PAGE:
The topic has fascinated study author Dr. Vinay Prasad, an assistant professor of medication at the Oregon Health and Science University, ever since he observed that cancer physicians were tweeting about drugs and medical trials. He and his team didn’t examine the content of the tweets in this research study, so they can’t reveal whether the medical professionals were tweeting about drugs from those business– and whether the medical professionals’ conflicts of interest affect what they share on social media.
Regulatory firms have struggled to come up with guidelines on promoting prescription drugs through social media. In 2014, the U.S. Food and Drug Administration (FDA) presented voluntary standards for companies on how to present the dangers and advantages of a provided item online, even with character constraints. Amongst them are tips to post messages about threats with a link that can direct individuals to a more in-depth listing of side effects. Currently there is no main guidance for physicians on social networks.
In the research study, researchers recognized 634 hematologist-oncologists who were active on Twitter and looked up whether they got personal payments from drug companies, unassociated to research study or grants, in 2014. Many of them did: 72% received payments from drug business and 44% were paid more than a thousand dollars. Payments received by the medical professionals in the research study ranged from $100 to more than $50,000 in a single year.
The study authors say that their findings raise the important concern of whether, and how, a medical professional’s conflict of interest must be revealed on social media like Twitter. Prasad says he believes doctors must reveal their conflicts in their social media bios and consider flagging them when tweeting about drugs or scientific trials by business they are paid by.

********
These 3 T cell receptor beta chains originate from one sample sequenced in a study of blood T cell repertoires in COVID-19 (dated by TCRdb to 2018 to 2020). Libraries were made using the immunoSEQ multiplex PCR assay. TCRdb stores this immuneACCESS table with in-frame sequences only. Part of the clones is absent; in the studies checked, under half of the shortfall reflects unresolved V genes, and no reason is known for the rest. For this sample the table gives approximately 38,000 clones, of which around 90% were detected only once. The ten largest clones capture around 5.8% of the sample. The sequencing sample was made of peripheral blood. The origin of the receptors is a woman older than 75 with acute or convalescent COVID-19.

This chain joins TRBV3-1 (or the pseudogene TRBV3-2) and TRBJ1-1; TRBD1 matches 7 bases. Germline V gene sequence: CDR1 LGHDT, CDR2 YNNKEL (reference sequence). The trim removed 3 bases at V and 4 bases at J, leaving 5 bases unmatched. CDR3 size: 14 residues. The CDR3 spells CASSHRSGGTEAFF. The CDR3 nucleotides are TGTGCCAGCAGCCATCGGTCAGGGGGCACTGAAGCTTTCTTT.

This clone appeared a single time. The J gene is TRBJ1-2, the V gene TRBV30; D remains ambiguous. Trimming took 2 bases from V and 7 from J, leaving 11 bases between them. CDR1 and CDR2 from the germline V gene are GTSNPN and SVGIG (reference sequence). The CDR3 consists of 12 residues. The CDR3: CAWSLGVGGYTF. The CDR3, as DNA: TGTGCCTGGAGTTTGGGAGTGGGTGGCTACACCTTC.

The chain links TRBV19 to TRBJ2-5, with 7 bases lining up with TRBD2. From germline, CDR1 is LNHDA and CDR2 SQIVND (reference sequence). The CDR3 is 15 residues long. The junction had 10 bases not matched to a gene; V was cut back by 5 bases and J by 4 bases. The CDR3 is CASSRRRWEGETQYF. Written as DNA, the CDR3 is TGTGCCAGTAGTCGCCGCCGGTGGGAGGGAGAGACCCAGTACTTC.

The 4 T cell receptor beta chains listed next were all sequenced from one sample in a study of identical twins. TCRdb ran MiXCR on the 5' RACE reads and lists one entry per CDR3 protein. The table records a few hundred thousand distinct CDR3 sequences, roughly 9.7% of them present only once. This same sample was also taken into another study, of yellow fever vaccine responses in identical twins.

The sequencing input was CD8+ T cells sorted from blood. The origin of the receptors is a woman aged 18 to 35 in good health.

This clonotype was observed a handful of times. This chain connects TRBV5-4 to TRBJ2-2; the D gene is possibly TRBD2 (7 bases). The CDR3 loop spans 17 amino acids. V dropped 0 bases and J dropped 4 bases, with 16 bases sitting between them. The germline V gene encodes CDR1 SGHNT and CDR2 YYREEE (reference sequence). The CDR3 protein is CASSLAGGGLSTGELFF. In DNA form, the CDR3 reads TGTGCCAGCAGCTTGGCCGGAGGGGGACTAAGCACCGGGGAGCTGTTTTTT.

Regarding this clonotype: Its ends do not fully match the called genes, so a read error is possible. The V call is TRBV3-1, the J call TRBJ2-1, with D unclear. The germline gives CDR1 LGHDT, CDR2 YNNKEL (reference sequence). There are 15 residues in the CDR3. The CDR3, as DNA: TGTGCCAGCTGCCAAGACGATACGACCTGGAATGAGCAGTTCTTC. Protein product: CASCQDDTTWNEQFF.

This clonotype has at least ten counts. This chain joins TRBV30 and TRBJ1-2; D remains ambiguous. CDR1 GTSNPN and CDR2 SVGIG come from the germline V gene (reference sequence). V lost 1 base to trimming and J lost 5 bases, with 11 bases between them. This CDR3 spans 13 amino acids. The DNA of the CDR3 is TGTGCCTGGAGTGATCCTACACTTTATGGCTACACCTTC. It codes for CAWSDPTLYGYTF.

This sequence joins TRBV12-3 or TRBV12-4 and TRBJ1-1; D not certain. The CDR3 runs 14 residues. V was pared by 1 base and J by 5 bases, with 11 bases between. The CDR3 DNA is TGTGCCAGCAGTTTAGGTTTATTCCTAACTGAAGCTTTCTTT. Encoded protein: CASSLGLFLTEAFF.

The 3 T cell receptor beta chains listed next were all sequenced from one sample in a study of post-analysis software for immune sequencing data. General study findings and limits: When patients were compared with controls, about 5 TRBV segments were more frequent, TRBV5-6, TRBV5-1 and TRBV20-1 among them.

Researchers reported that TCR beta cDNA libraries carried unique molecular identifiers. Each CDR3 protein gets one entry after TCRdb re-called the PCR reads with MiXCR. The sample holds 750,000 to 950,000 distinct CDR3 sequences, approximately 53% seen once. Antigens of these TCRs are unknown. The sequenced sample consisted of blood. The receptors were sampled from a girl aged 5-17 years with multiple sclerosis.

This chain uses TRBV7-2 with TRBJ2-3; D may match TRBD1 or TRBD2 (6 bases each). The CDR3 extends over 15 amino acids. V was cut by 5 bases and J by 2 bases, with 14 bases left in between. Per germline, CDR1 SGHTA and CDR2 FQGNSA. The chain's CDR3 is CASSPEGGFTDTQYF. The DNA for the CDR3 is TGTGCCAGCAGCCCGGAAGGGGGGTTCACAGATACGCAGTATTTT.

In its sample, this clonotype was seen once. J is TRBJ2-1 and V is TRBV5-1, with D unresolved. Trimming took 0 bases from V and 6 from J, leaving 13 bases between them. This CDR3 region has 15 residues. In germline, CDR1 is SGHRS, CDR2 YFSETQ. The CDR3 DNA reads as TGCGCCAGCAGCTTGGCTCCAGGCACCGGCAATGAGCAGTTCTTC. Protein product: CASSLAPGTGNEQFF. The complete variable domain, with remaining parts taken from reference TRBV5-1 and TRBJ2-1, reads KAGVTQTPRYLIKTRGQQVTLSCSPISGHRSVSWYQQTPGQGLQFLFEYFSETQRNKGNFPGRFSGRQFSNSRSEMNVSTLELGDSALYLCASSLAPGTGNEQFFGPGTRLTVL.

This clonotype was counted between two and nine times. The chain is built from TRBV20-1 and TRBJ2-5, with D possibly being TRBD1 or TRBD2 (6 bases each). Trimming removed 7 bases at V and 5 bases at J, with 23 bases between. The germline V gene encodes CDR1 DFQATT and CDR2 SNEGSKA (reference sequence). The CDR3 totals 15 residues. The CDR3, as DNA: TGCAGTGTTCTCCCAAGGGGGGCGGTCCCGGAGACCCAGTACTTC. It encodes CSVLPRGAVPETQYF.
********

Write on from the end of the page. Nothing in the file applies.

Cancer doctors with Twitter accounts have something else in typical: more than 70% of them get funding from drug business, according to a new research study letter published in JAMA Internal Medication.
” Although there are cancer drugs with remarkable benefits, a lot of cancer drugs have limited benefits and real danger and damages,” states Prasad. “People choosing exactly what treatment is right for them remain in a hard circumstance. If part of exactly what’s shaping your view of these drugs is the viewpoint of thought leaders on Twitter, then I believe you can understand if they are paid by drug companies.”
Prasad says his group is currently addressing that question in a second research study, and while the research study is still continuous, Prasad states the practice is prevalent. “It is 100% occurring that doctors who have conflicts of interest are tweeting about those specific drugs,” he says.